Maybe we have all been fools. Maybe Pontius Pilate was right when he told Jesus that truth didn’t matter, only power matters—the power of swords and spears, chariots and crosses, whips and nails. Or maybe the Sadducees and their rich friends in Jerusalem are right: life is short, and then you die, so amass all the money you can, by any means you can. And while you can, eat the best food and drink the best wine, because that’s all there is.
Wine. That brings us back to Thursday night there, around the table. “Remember me. Remember me. I will not eat of this until…” Until?
Did Jesus really believe that death wasn’t the last word? Did he really believe that there was any hope of…
That’s too much to believe today. Today, we sink in our doubt. Today we drown in our despair. Today we are pulled down, down, down, in our pain and disappointment. Today we allow ourselves to question everything about the story we have been told.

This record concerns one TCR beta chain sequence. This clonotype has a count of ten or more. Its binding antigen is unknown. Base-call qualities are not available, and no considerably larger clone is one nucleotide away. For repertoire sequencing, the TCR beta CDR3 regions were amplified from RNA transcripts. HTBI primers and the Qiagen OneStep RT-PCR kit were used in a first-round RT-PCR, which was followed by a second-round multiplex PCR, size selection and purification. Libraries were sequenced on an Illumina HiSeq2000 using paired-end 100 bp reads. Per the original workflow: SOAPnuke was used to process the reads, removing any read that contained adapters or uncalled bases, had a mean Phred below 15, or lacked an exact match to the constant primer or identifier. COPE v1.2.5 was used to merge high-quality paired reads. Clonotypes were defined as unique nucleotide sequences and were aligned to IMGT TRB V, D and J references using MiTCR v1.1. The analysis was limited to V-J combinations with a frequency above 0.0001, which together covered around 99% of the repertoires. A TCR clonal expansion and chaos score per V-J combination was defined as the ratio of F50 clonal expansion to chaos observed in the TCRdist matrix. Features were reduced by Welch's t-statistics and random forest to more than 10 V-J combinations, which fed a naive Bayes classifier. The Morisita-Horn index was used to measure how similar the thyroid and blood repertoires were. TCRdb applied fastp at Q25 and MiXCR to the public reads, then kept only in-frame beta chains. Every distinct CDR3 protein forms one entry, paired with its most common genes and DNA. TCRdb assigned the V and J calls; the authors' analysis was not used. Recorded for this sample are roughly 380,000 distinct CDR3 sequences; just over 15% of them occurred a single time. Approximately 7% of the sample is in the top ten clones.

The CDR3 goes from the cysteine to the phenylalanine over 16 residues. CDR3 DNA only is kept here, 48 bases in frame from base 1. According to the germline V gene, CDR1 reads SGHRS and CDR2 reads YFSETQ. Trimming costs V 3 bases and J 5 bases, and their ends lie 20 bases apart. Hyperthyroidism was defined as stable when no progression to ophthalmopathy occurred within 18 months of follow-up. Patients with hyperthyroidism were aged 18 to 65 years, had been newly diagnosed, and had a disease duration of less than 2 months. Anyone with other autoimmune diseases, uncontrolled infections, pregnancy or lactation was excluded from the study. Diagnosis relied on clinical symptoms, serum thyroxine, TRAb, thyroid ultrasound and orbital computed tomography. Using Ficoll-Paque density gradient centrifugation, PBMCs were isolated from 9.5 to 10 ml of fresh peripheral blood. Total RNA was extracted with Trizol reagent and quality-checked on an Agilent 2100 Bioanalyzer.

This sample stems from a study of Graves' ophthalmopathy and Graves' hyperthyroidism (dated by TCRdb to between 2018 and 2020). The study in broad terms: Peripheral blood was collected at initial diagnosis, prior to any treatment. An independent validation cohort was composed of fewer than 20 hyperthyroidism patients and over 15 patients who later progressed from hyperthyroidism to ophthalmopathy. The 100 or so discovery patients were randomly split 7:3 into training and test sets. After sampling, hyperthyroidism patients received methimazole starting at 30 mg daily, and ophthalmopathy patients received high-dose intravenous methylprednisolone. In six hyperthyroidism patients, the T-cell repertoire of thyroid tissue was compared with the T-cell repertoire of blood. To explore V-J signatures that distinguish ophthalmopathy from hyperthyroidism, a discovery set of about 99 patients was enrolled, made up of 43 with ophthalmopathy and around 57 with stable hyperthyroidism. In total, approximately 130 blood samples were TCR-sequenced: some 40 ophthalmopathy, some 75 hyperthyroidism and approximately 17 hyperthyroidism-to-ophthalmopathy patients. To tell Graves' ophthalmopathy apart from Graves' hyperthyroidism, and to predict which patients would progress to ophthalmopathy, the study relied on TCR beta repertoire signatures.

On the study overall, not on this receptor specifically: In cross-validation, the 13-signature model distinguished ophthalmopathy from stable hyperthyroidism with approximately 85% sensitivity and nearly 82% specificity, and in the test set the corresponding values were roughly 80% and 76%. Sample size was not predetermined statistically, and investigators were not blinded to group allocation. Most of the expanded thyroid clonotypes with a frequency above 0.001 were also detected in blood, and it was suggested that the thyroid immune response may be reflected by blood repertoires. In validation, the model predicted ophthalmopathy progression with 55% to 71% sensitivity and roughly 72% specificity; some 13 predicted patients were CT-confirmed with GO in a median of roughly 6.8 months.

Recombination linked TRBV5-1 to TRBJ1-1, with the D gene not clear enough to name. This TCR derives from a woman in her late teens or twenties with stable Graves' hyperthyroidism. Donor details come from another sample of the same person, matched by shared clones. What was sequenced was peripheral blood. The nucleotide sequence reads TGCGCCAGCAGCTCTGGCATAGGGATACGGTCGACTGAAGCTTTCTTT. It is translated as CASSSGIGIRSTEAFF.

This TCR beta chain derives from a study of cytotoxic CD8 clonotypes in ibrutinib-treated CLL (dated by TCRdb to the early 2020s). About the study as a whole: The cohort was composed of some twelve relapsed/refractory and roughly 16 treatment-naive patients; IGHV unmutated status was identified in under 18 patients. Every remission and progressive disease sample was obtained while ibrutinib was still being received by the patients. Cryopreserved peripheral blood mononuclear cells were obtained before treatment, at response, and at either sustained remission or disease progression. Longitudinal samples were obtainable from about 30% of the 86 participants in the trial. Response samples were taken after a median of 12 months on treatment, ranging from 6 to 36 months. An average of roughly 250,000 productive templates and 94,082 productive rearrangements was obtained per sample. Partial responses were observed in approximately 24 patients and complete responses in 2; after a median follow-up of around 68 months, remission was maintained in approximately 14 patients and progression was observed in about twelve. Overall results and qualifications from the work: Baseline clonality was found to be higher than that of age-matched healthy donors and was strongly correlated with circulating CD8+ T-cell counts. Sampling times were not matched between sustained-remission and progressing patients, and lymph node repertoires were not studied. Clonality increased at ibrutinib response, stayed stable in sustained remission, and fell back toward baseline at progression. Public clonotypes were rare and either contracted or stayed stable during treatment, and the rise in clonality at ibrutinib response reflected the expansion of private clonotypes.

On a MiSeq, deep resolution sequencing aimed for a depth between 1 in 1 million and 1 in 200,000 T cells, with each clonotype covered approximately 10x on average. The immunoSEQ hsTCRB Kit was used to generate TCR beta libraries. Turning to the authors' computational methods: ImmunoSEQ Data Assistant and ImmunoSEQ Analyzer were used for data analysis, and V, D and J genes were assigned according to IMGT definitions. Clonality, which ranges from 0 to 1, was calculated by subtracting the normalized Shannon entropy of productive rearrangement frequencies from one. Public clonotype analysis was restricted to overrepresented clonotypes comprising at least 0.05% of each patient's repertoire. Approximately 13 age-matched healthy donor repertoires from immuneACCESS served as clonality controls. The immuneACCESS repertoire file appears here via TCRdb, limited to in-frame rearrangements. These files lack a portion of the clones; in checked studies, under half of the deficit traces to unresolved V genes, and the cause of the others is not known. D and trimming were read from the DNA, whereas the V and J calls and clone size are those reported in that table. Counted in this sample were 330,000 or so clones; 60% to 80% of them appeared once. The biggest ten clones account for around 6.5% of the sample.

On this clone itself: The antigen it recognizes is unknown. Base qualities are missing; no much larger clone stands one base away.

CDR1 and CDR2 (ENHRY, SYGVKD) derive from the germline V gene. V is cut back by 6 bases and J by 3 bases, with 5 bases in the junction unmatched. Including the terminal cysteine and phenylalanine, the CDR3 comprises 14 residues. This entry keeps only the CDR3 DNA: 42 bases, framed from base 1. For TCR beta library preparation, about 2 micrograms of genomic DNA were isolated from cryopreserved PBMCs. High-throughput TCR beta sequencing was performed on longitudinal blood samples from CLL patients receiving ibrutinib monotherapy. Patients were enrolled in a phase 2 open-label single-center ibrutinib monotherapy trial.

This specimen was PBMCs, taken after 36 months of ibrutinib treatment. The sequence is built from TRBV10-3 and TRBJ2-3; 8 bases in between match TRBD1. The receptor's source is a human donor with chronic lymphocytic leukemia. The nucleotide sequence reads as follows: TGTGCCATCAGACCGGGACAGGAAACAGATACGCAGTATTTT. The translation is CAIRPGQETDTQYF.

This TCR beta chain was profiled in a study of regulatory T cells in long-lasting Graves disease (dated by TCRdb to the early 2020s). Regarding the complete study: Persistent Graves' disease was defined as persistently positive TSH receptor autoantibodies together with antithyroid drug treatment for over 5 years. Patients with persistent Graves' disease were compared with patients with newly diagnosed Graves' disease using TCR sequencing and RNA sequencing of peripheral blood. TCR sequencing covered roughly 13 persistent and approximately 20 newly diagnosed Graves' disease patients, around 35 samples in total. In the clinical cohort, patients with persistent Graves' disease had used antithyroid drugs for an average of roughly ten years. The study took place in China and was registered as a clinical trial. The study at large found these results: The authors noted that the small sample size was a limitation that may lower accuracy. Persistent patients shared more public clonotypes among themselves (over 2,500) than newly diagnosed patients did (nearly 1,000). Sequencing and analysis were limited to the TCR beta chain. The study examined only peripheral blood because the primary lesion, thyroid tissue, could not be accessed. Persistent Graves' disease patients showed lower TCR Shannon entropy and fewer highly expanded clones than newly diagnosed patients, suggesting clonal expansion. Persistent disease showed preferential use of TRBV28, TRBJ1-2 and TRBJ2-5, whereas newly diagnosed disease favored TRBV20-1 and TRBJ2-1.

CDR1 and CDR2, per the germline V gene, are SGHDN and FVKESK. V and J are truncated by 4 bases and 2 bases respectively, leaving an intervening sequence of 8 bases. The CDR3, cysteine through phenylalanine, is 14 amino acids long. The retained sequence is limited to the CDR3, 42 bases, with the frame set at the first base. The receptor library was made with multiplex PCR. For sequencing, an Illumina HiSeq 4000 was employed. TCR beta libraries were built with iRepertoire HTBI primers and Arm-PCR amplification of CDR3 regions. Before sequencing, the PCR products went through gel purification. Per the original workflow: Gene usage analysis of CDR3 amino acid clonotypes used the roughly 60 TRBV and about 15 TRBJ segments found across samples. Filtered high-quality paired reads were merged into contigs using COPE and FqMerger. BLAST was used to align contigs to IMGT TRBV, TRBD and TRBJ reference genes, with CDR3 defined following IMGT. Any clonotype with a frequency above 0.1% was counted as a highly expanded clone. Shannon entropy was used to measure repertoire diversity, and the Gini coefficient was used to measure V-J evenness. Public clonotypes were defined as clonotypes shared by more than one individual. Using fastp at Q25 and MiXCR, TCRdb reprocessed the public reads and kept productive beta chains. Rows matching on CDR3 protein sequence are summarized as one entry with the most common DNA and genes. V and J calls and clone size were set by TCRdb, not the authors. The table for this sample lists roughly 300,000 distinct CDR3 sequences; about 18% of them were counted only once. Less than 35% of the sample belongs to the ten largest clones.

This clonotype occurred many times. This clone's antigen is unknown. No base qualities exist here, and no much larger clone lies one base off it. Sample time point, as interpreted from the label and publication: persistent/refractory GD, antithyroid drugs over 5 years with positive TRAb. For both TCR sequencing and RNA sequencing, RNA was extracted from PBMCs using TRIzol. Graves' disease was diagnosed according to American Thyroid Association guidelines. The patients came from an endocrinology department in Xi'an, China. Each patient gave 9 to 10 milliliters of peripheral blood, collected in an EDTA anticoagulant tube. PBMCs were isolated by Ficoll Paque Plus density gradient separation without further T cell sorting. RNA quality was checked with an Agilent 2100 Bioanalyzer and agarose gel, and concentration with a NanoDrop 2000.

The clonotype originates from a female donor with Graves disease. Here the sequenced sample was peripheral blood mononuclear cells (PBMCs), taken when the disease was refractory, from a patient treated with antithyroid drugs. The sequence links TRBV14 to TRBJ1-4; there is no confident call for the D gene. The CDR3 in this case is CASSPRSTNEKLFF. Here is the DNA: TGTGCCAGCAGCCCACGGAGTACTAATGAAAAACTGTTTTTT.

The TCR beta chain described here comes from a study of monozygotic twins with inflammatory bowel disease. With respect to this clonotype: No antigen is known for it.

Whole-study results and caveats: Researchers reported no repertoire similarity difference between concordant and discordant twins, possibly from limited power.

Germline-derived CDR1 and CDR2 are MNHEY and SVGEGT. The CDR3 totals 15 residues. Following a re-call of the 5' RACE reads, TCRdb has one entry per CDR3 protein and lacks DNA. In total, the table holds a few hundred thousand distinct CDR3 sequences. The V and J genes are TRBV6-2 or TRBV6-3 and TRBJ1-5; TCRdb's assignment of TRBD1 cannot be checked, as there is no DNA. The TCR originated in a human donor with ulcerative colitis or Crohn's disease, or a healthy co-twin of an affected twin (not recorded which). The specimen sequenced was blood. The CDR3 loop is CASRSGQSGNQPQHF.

Creation? Maybe God made this world, or maybe it’s all a cruel, meaningless joke.
Crisis? Maybe violence and hate are just the way of the world. Maybe they’re not an intrusion or anomaly; maybe they’re the way things are and will always, always be.
Calling? Forget about being blessed to be a blessing. Today we lie low and nurse our wounds. It is a dangerous world out there. We would be wise to stay inside and lock all doors.
Captivity? Who cares if Moses succeeded in getting our ancestors out of slavery in Egypt? Jesus failed, and there’s no Moses for us now. We’re still captives, worse off than we were before that crazy Galilean came and raised our hopes.
Conquest? If the most violent win and the nonviolent are killed, what kind of world is it?
Conversation? Today it seems that the skeptics and doubters were right. There’s nothing to say except, “Vanity of vanities. All is vanity!” Today’s lament feels like the only sure truth in all the sacred Scriptures!
Christ? What Christ? He lies in a grave, cold and dead, and with him, all our hopes for a better way to be alive.